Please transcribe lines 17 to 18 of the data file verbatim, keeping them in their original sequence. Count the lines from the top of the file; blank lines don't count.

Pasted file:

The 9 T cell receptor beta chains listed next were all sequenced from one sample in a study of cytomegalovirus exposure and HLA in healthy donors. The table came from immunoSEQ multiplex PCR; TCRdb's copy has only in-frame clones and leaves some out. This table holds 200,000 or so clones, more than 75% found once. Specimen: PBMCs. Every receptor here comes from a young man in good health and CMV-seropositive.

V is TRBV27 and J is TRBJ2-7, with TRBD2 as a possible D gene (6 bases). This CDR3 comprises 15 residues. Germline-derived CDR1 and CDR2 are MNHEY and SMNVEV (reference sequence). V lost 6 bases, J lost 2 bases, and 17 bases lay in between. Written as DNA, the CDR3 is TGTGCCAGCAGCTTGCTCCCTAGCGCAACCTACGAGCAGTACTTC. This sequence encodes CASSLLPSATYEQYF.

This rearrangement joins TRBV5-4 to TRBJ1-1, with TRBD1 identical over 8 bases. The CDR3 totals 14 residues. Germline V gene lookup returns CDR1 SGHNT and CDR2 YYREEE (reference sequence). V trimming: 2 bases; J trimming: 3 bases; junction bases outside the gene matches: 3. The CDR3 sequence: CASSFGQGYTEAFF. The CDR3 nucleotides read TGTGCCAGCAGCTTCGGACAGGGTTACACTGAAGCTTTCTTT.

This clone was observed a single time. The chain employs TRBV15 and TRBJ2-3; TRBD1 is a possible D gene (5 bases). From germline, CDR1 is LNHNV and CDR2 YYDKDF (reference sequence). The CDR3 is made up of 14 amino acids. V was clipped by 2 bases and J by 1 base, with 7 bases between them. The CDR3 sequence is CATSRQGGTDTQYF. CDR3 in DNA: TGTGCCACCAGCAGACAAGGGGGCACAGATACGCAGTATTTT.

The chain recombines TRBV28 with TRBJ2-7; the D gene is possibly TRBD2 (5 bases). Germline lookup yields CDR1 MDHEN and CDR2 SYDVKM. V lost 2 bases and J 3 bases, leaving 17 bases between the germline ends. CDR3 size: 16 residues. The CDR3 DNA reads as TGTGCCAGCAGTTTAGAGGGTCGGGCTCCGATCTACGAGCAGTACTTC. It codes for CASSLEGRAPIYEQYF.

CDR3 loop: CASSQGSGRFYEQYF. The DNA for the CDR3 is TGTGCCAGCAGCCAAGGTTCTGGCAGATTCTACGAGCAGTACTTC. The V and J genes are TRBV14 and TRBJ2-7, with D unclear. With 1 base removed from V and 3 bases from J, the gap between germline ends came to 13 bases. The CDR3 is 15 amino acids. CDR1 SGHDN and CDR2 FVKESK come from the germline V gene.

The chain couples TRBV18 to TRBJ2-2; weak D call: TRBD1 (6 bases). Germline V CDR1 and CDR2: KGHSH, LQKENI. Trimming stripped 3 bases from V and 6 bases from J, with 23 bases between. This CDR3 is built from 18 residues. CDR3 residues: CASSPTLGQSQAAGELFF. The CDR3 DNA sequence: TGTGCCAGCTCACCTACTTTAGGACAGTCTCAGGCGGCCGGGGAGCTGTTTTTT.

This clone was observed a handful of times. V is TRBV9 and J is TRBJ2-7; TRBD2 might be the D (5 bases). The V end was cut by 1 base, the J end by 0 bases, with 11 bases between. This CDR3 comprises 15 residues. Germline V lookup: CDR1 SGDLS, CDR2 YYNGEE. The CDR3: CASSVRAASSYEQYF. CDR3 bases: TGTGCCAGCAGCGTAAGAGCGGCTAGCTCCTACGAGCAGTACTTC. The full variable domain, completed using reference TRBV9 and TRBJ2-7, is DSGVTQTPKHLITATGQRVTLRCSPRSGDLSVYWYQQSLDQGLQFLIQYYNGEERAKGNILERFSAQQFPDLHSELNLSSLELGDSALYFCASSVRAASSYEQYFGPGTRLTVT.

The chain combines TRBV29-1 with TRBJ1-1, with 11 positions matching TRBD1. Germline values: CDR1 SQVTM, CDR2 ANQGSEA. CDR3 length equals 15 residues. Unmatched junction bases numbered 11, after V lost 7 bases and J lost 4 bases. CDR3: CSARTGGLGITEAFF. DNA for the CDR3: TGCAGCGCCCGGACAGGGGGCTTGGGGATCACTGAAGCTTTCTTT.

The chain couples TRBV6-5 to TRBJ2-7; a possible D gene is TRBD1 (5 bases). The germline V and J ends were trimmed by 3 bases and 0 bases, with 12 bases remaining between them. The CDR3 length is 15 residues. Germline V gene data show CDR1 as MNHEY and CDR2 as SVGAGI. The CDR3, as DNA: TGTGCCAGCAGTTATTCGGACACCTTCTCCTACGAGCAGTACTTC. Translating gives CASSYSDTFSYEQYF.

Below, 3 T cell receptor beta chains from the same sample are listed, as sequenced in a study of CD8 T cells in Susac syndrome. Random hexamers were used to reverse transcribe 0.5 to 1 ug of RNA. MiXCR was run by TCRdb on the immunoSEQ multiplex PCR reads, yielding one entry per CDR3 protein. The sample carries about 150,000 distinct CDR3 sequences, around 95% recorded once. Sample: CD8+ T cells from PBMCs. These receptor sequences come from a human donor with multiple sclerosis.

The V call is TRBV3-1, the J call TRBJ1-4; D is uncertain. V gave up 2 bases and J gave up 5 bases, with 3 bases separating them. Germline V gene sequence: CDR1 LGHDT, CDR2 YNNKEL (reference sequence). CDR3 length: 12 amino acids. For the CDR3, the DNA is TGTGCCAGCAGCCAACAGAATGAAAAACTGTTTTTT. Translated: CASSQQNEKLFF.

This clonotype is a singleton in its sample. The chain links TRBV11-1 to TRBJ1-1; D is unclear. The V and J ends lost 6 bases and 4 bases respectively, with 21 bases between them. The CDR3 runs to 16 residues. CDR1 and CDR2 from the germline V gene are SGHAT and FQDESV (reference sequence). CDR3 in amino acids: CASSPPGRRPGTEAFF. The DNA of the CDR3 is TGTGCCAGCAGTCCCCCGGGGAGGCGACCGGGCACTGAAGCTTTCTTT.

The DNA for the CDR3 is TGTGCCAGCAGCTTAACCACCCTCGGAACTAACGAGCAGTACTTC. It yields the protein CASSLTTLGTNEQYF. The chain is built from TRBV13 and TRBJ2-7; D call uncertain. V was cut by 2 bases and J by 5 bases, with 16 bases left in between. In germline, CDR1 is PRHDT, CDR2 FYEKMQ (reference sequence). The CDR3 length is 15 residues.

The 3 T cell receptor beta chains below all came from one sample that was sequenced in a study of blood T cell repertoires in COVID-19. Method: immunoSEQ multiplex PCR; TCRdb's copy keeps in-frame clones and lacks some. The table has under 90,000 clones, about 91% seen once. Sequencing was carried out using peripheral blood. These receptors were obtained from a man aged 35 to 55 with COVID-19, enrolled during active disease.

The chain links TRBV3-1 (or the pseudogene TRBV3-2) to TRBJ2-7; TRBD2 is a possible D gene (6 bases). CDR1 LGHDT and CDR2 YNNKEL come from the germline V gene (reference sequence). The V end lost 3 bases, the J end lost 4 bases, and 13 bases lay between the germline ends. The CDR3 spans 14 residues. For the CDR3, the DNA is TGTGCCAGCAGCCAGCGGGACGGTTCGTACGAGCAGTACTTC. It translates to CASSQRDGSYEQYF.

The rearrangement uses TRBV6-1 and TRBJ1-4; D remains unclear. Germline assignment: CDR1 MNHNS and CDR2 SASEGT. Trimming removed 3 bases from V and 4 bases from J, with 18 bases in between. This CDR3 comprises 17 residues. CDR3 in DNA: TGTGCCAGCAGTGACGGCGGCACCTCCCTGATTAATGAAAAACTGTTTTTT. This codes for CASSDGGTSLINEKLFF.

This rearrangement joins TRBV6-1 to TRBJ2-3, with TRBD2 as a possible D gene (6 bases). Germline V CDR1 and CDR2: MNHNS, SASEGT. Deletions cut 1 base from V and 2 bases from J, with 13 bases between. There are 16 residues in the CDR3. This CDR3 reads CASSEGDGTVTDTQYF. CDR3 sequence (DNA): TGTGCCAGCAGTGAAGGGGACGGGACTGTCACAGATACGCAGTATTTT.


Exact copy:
The rearrangement uses TRBV6-1 and TRBJ1-4; D remains unclear. Germline assignment: CDR1 MNHNS and CDR2 SASEGT. Trimming removed 3 bases from V and 4 bases from J, with 18 bases in between. This CDR3 comprises 17 residues. CDR3 in DNA: TGTGCCAGCAGTGACGGCGGCACCTCCCTGATTAATGAAAAACTGTTTTTT. This codes for CASSDGGTSLINEKLFF.

This rearrangement joins TRBV6-1 to TRBJ2-3, with TRBD2 as a possible D gene (6 bases). Germline V CDR1 and CDR2: MNHNS, SASEGT. Deletions cut 1 base from V and 2 bases from J, with 13 bases between. There are 16 residues in the CDR3. This CDR3 reads CASSEGDGTVTDTQYF. CDR3 sequence (DNA): TGTGCCAGCAGTGAAGGGGACGGGACTGTCACAGATACGCAGTATTTT.